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Despite a last-ditch settlement attempt by its CEO, Microsoft Corp. once again finds itself facing protracted litigation and possibly stiff sanctions—this time in Europe. Rivals hailed the development as a victory for software interoperability and competition.

CEO Steve Ballmer dropped plans to speak at Microsoft’s Management Summit in Las Vegas last week to fly suddenly to Brussels, Belgium, to try to negotiate a settlement with the European Commission. But the effort failed, and this week Microsoft faces a final order from the EC, which could include requirements for the company to unbundle middleware from Windows, disclose greater interface information and abide by market conduct rules for future products.

The ruling will be the result of more than five years of investigating Microsoft’s use of its power in the operating system market to gain advantage in related software markets.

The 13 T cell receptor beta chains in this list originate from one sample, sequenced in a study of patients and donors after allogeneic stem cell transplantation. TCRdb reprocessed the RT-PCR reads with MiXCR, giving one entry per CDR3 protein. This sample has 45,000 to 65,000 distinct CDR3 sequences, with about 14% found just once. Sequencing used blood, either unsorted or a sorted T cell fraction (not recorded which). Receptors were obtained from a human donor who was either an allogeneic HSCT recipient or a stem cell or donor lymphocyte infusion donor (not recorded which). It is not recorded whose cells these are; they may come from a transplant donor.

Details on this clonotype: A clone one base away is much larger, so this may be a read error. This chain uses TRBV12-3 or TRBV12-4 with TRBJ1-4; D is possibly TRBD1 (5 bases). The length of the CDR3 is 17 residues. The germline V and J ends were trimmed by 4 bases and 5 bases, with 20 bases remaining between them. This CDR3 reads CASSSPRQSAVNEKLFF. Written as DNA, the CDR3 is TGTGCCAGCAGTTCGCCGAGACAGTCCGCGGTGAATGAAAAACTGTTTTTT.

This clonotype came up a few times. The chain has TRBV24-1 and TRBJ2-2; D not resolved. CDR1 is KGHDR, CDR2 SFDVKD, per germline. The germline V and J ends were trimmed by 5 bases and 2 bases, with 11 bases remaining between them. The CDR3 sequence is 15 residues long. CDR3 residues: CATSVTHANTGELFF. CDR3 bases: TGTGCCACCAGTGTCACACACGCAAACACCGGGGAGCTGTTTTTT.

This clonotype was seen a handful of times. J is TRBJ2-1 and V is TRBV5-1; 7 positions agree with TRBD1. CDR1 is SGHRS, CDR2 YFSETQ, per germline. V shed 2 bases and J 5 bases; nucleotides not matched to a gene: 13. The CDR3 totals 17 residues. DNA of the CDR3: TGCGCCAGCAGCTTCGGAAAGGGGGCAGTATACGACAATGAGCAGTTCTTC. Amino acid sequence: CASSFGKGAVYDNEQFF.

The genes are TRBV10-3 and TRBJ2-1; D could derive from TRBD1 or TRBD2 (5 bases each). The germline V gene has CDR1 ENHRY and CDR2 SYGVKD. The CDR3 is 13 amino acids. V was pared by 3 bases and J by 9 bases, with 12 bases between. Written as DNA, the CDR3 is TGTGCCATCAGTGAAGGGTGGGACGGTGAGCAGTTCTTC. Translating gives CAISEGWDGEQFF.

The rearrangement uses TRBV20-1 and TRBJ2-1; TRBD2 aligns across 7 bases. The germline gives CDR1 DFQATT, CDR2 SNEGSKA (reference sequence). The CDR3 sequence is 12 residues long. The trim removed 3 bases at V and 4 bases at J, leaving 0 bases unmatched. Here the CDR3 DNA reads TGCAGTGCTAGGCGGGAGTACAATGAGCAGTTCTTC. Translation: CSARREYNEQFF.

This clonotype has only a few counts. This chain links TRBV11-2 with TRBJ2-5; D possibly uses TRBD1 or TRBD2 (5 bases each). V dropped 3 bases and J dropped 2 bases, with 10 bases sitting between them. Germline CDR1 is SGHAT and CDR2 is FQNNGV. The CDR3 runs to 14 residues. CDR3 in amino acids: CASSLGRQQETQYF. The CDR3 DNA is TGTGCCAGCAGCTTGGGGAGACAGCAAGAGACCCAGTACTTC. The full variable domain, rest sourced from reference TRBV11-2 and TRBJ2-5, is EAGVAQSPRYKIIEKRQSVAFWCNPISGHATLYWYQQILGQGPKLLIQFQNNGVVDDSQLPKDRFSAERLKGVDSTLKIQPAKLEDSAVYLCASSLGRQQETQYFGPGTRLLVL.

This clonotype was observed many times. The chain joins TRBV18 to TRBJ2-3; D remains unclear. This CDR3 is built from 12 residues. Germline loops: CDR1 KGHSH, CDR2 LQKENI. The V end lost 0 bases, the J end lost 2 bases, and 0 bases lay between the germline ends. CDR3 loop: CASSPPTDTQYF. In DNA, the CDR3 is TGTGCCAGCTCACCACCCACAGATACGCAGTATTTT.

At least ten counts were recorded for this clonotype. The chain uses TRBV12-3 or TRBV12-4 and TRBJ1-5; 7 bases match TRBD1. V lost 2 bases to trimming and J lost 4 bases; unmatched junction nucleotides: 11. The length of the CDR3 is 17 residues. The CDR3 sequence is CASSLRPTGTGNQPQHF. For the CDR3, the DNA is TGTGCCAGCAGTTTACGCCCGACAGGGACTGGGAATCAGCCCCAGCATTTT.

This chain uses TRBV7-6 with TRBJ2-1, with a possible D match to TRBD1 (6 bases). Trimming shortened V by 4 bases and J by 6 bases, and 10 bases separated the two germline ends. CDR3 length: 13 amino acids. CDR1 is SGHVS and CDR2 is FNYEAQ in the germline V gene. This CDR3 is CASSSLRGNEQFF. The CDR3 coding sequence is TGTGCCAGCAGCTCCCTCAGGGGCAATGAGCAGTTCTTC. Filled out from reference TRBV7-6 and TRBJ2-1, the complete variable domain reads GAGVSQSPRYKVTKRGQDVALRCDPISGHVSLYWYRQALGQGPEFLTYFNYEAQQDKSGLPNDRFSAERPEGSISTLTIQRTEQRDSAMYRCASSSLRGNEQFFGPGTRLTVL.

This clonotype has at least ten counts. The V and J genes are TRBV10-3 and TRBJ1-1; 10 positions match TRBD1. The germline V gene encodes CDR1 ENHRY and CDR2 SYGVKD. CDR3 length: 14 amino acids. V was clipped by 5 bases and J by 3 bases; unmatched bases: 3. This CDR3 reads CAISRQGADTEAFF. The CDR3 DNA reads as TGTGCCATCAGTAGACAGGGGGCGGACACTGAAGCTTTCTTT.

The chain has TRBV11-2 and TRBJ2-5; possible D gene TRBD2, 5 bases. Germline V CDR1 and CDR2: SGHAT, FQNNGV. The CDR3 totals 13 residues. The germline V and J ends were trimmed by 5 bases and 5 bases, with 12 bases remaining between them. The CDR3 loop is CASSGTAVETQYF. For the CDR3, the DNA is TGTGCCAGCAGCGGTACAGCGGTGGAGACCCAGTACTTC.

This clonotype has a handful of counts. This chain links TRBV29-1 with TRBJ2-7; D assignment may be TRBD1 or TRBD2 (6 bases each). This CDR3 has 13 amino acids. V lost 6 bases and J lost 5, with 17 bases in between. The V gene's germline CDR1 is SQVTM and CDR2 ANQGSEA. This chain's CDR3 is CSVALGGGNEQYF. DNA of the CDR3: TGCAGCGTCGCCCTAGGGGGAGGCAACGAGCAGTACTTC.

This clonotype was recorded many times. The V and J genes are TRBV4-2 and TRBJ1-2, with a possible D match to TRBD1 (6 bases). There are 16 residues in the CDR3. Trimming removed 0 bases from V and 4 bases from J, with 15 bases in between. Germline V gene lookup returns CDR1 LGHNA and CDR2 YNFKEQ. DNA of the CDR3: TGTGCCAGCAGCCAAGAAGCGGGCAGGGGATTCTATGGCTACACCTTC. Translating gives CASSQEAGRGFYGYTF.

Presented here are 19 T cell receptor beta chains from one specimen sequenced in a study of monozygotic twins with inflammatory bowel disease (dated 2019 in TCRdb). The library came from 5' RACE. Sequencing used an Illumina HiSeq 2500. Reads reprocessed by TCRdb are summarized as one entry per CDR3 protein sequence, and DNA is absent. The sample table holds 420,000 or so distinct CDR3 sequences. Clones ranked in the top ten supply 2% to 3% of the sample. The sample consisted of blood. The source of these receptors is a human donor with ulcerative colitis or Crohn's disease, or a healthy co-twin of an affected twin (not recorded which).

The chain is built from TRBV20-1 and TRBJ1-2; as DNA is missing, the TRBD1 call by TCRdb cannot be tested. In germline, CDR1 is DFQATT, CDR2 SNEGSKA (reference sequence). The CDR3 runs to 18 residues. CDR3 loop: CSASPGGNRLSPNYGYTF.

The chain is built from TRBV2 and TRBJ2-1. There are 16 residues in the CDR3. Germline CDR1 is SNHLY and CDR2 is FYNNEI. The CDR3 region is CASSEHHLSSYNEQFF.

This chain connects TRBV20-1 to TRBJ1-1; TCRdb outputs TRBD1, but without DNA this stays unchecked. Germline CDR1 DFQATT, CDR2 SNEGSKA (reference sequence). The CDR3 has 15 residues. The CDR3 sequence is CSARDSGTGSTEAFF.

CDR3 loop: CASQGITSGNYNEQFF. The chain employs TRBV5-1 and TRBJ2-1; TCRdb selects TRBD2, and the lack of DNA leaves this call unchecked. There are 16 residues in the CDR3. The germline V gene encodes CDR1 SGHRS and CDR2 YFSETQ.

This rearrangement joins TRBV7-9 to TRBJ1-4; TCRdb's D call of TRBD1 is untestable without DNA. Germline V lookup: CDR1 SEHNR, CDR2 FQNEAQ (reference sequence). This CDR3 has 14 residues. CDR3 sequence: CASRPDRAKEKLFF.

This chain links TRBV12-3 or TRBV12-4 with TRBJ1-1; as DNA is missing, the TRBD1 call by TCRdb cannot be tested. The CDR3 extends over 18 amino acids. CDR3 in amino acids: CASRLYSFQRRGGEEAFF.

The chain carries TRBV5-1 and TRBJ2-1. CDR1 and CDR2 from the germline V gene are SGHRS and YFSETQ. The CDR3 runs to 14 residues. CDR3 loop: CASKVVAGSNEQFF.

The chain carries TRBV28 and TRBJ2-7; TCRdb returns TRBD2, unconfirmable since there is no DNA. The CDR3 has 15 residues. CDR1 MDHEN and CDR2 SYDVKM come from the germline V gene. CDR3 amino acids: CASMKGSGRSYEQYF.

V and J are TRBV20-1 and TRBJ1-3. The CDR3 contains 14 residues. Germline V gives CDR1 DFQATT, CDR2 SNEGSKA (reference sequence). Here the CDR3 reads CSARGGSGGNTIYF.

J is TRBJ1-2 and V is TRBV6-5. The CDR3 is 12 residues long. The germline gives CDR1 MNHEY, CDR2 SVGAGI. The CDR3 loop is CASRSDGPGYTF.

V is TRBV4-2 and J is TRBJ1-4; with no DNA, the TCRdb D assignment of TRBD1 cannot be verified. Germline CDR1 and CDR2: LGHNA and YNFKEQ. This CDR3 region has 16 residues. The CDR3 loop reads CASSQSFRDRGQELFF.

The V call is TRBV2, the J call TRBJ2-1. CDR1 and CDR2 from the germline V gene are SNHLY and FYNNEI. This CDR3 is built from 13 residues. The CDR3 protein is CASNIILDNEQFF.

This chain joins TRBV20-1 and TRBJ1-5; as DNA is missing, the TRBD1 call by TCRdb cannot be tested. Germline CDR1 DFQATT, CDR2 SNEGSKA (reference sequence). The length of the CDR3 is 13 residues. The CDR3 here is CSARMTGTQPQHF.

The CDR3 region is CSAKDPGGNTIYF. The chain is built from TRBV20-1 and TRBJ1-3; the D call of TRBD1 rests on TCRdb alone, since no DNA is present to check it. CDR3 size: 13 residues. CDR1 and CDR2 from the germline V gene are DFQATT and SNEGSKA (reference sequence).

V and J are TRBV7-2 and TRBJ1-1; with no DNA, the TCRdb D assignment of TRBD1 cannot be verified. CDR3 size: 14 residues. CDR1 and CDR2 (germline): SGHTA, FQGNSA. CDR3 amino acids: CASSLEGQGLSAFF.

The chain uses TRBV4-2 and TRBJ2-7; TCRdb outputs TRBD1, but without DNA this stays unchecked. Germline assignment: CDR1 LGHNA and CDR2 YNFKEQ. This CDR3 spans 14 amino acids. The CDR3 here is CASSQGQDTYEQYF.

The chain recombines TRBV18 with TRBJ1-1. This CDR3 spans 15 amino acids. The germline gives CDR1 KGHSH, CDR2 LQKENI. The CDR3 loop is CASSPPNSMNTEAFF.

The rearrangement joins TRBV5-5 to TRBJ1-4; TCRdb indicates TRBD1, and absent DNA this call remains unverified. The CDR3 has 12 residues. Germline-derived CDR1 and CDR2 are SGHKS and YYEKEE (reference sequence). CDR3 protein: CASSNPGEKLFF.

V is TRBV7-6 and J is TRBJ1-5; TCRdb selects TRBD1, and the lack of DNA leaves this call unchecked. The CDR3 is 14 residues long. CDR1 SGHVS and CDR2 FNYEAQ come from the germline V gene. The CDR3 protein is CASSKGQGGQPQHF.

Ballmer, who had canceled a number of other domestic appointments last week in addition to his Management Summit keynote speech, was hopeful that despite the failed negotiations to date, Microsoft could settle the case “at a later stage,” sources close to the matter said.

However, European Union member states voted unanimously last week in favor of the commission’s proposed order issued last August, indicating that, unlike the United States, they won’t accept a Microsoft-crafted remedy.

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